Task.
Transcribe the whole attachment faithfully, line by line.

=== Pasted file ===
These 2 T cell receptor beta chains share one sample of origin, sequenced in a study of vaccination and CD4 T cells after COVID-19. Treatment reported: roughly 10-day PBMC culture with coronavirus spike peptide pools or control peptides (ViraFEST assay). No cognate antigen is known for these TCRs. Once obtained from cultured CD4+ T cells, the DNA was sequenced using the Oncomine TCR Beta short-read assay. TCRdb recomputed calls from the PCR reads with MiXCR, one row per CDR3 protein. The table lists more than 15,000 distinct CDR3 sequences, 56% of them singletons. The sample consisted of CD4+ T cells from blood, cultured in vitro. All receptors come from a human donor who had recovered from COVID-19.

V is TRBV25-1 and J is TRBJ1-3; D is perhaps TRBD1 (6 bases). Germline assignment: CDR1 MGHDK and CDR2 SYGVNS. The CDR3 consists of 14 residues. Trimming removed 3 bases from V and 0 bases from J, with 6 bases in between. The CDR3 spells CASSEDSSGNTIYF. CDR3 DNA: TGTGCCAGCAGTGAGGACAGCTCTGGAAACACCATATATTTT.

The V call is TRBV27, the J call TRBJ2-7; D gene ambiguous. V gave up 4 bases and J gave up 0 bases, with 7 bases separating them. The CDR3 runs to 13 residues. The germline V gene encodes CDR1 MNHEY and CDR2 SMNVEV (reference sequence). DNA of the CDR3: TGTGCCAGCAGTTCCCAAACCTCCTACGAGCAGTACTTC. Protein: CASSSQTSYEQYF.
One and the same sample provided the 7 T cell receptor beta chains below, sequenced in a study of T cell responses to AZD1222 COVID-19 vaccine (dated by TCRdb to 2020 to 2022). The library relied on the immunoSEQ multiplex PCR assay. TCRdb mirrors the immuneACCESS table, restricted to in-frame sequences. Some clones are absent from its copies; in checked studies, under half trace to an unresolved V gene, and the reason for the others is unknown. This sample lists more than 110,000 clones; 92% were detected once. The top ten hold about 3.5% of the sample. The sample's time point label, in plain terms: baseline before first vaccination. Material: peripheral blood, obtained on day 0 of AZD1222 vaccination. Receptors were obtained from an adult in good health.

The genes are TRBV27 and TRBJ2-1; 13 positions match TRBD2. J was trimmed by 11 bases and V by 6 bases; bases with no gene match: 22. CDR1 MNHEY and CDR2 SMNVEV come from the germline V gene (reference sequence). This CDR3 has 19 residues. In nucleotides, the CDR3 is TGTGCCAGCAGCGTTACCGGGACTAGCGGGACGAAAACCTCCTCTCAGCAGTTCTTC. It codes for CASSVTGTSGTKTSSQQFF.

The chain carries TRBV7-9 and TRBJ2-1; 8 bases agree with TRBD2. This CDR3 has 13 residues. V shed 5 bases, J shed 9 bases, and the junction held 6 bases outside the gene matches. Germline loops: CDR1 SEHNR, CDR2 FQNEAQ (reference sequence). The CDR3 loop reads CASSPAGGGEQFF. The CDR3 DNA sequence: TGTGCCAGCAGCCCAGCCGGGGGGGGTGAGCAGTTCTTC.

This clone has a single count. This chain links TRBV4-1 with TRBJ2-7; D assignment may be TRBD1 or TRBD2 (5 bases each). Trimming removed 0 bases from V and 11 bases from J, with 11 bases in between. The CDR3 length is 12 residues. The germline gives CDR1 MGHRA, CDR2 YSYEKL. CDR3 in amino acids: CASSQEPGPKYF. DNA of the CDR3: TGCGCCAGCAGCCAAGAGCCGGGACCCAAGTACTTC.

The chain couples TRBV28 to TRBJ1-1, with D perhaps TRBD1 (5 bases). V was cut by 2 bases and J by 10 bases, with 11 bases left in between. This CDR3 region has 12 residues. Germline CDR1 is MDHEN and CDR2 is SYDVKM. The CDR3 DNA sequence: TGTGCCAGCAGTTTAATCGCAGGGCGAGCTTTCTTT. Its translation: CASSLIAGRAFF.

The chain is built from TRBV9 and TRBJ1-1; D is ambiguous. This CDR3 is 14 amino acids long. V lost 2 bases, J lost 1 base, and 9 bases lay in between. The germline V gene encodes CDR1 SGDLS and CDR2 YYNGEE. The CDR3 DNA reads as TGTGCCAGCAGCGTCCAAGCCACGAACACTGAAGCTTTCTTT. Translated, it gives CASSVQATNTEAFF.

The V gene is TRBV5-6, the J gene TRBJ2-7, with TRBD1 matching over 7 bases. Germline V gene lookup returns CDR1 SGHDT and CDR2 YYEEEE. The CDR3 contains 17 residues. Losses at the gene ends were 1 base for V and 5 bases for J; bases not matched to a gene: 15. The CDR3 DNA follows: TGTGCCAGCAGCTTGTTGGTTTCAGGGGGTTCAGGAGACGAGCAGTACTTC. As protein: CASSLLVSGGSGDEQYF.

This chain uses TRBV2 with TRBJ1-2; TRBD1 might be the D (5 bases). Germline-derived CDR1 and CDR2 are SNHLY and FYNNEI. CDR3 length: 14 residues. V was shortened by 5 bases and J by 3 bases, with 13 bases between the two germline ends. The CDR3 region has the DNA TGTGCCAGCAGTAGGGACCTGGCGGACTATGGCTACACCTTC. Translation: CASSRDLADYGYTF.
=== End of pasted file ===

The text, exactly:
These 2 T cell receptor beta chains share one sample of origin, sequenced in a study of vaccination and CD4 T cells after COVID-19. Treatment reported: roughly 10-day PBMC culture with coronavirus spike peptide pools or control peptides (ViraFEST assay). No cognate antigen is known for these TCRs. Once obtained from cultured CD4+ T cells, the DNA was sequenced using the Oncomine TCR Beta short-read assay. TCRdb recomputed calls from the PCR reads with MiXCR, one row per CDR3 protein. The table lists more than 15,000 distinct CDR3 sequences, 56% of them singletons. The sample consisted of CD4+ T cells from blood, cultured in vitro. All receptors come from a human donor who had recovered from COVID-19.

V is TRBV25-1 and J is TRBJ1-3; D is perhaps TRBD1 (6 bases). Germline assignment: CDR1 MGHDK and CDR2 SYGVNS. The CDR3 consists of 14 residues. Trimming removed 3 bases from V and 0 bases from J, with 6 bases in between. The CDR3 spells CASSEDSSGNTIYF. CDR3 DNA: TGTGCCAGCAGTGAGGACAGCTCTGGAAACACCATATATTTT.

The V call is TRBV27, the J call TRBJ2-7; D gene ambiguous. V gave up 4 bases and J gave up 0 bases, with 7 bases separating them. The CDR3 runs to 13 residues. The germline V gene encodes CDR1 MNHEY and CDR2 SMNVEV (reference sequence). DNA of the CDR3: TGTGCCAGCAGTTCCCAAACCTCCTACGAGCAGTACTTC. Protein: CASSSQTSYEQYF.
One and the same sample provided the 7 T cell receptor beta chains below, sequenced in a study of T cell responses to AZD1222 COVID-19 vaccine (dated by TCRdb to 2020 to 2022). The library relied on the immunoSEQ multiplex PCR assay. TCRdb mirrors the immuneACCESS table, restricted to in-frame sequences. Some clones are absent from its copies; in checked studies, under half trace to an unresolved V gene, and the reason for the others is unknown. This sample lists more than 110,000 clones; 92% were detected once. The top ten hold about 3.5% of the sample. The sample's time point label, in plain terms: baseline before first vaccination. Material: peripheral blood, obtained on day 0 of AZD1222 vaccination. Receptors were obtained from an adult in good health.

The genes are TRBV27 and TRBJ2-1; 13 positions match TRBD2. J was trimmed by 11 bases and V by 6 bases; bases with no gene match: 22. CDR1 MNHEY and CDR2 SMNVEV come from the germline V gene (reference sequence). This CDR3 has 19 residues. In nucleotides, the CDR3 is TGTGCCAGCAGCGTTACCGGGACTAGCGGGACGAAAACCTCCTCTCAGCAGTTCTTC. It codes for CASSVTGTSGTKTSSQQFF.

The chain carries TRBV7-9 and TRBJ2-1; 8 bases agree with TRBD2. This CDR3 has 13 residues. V shed 5 bases, J shed 9 bases, and the junction held 6 bases outside the gene matches. Germline loops: CDR1 SEHNR, CDR2 FQNEAQ (reference sequence). The CDR3 loop reads CASSPAGGGEQFF. The CDR3 DNA sequence: TGTGCCAGCAGCCCAGCCGGGGGGGGTGAGCAGTTCTTC.

This clone has a single count. This chain links TRBV4-1 with TRBJ2-7; D assignment may be TRBD1 or TRBD2 (5 bases each). Trimming removed 0 bases from V and 11 bases from J, with 11 bases in between. The CDR3 length is 12 residues. The germline gives CDR1 MGHRA, CDR2 YSYEKL. CDR3 in amino acids: CASSQEPGPKYF. DNA of the CDR3: TGCGCCAGCAGCCAAGAGCCGGGACCCAAGTACTTC.

The chain couples TRBV28 to TRBJ1-1, with D perhaps TRBD1 (5 bases). V was cut by 2 bases and J by 10 bases, with 11 bases left in between. This CDR3 region has 12 residues. Germline CDR1 is MDHEN and CDR2 is SYDVKM. The CDR3 DNA sequence: TGTGCCAGCAGTTTAATCGCAGGGCGAGCTTTCTTT. Its translation: CASSLIAGRAFF.

The chain is built from TRBV9 and TRBJ1-1; D is ambiguous. This CDR3 is 14 amino acids long. V lost 2 bases, J lost 1 base, and 9 bases lay in between. The germline V gene encodes CDR1 SGDLS and CDR2 YYNGEE. The CDR3 DNA reads as TGTGCCAGCAGCGTCCAAGCCACGAACACTGAAGCTTTCTTT. Translated, it gives CASSVQATNTEAFF.

The V gene is TRBV5-6, the J gene TRBJ2-7, with TRBD1 matching over 7 bases. Germline V gene lookup returns CDR1 SGHDT and CDR2 YYEEEE. The CDR3 contains 17 residues. Losses at the gene ends were 1 base for V and 5 bases for J; bases not matched to a gene: 15. The CDR3 DNA follows: TGTGCCAGCAGCTTGTTGGTTTCAGGGGGTTCAGGAGACGAGCAGTACTTC. As protein: CASSLLVSGGSGDEQYF.

This chain uses TRBV2 with TRBJ1-2; TRBD1 might be the D (5 bases). Germline-derived CDR1 and CDR2 are SNHLY and FYNNEI. CDR3 length: 14 residues. V was shortened by 5 bases and J by 3 bases, with 13 bases between the two germline ends. The CDR3 region has the DNA TGTGCCAGCAGTAGGGACCTGGCGGACTATGGCTACACCTTC. Translation: CASSRDLADYGYTF.